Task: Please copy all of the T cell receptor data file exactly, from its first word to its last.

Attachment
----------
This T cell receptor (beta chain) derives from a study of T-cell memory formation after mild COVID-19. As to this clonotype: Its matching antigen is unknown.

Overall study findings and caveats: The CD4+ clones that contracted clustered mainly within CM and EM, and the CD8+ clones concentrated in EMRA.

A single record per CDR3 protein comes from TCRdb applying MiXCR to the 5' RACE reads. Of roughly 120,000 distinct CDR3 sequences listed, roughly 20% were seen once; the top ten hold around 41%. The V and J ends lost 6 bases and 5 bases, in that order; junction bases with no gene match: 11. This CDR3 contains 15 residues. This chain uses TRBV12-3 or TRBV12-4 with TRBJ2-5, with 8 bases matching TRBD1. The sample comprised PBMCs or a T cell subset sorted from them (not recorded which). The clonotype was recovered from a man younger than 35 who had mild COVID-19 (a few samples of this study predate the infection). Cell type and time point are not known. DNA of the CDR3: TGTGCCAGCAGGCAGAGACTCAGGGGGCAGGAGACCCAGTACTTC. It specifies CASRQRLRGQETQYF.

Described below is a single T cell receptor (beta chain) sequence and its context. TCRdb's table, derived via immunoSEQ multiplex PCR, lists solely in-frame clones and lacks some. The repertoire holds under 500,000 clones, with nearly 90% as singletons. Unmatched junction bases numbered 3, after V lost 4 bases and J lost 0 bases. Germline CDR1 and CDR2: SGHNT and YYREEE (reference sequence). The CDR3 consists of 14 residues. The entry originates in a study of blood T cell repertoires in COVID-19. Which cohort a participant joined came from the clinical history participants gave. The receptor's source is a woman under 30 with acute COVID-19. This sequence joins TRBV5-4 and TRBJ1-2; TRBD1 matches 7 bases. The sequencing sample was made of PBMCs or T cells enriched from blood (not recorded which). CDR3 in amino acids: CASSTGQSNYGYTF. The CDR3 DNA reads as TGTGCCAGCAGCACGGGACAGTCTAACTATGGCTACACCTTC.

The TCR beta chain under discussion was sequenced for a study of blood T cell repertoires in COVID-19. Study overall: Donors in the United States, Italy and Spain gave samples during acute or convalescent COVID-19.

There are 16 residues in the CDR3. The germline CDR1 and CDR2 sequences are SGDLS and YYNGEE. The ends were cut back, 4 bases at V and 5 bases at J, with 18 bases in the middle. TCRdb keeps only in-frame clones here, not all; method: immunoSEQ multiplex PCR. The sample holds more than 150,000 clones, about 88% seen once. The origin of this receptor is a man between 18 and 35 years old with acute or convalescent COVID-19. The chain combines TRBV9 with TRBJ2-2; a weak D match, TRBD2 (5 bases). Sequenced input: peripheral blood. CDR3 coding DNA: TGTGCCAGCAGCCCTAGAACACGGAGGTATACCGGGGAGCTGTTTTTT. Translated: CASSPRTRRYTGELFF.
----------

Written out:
This T cell receptor (beta chain) derives from a study of T-cell memory formation after mild COVID-19. As to this clonotype: Its matching antigen is unknown.

Overall study findings and caveats: The CD4+ clones that contracted clustered mainly within CM and EM, and the CD8+ clones concentrated in EMRA.

A single record per CDR3 protein comes from TCRdb applying MiXCR to the 5' RACE reads. Of roughly 120,000 distinct CDR3 sequences listed, roughly 20% were seen once; the top ten hold around 41%. The V and J ends lost 6 bases and 5 bases, in that order; junction bases with no gene match: 11. This CDR3 contains 15 residues. This chain uses TRBV12-3 or TRBV12-4 with TRBJ2-5, with 8 bases matching TRBD1. The sample comprised PBMCs or a T cell subset sorted from them (not recorded which). The clonotype was recovered from a man younger than 35 who had mild COVID-19 (a few samples of this study predate the infection). Cell type and time point are not known. DNA of the CDR3: TGTGCCAGCAGGCAGAGACTCAGGGGGCAGGAGACCCAGTACTTC. It specifies CASRQRLRGQETQYF.

Described below is a single T cell receptor (beta chain) sequence and its context. TCRdb's table, derived via immunoSEQ multiplex PCR, lists solely in-frame clones and lacks some. The repertoire holds under 500,000 clones, with nearly 90% as singletons. Unmatched junction bases numbered 3, after V lost 4 bases and J lost 0 bases. Germline CDR1 and CDR2: SGHNT and YYREEE (reference sequence). The CDR3 consists of 14 residues. The entry originates in a study of blood T cell repertoires in COVID-19. Which cohort a participant joined came from the clinical history participants gave. The receptor's source is a woman under 30 with acute COVID-19. This sequence joins TRBV5-4 and TRBJ1-2; TRBD1 matches 7 bases. The sequencing sample was made of PBMCs or T cells enriched from blood (not recorded which). CDR3 in amino acids: CASSTGQSNYGYTF. The CDR3 DNA reads as TGTGCCAGCAGCACGGGACAGTCTAACTATGGCTACACCTTC.

The TCR beta chain under discussion was sequenced for a study of blood T cell repertoires in COVID-19. Study overall: Donors in the United States, Italy and Spain gave samples during acute or convalescent COVID-19.

There are 16 residues in the CDR3. The germline CDR1 and CDR2 sequences are SGDLS and YYNGEE. The ends were cut back, 4 bases at V and 5 bases at J, with 18 bases in the middle. TCRdb keeps only in-frame clones here, not all; method: immunoSEQ multiplex PCR. The sample holds more than 150,000 clones, about 88% seen once. The origin of this receptor is a man between 18 and 35 years old with acute or convalescent COVID-19. The chain combines TRBV9 with TRBJ2-2; a weak D match, TRBD2 (5 bases). Sequenced input: peripheral blood. CDR3 coding DNA: TGTGCCAGCAGCCCTAGAACACGGAGGTATACCGGGGAGCTGTTTTTT. Translated: CASSPRTRRYTGELFF.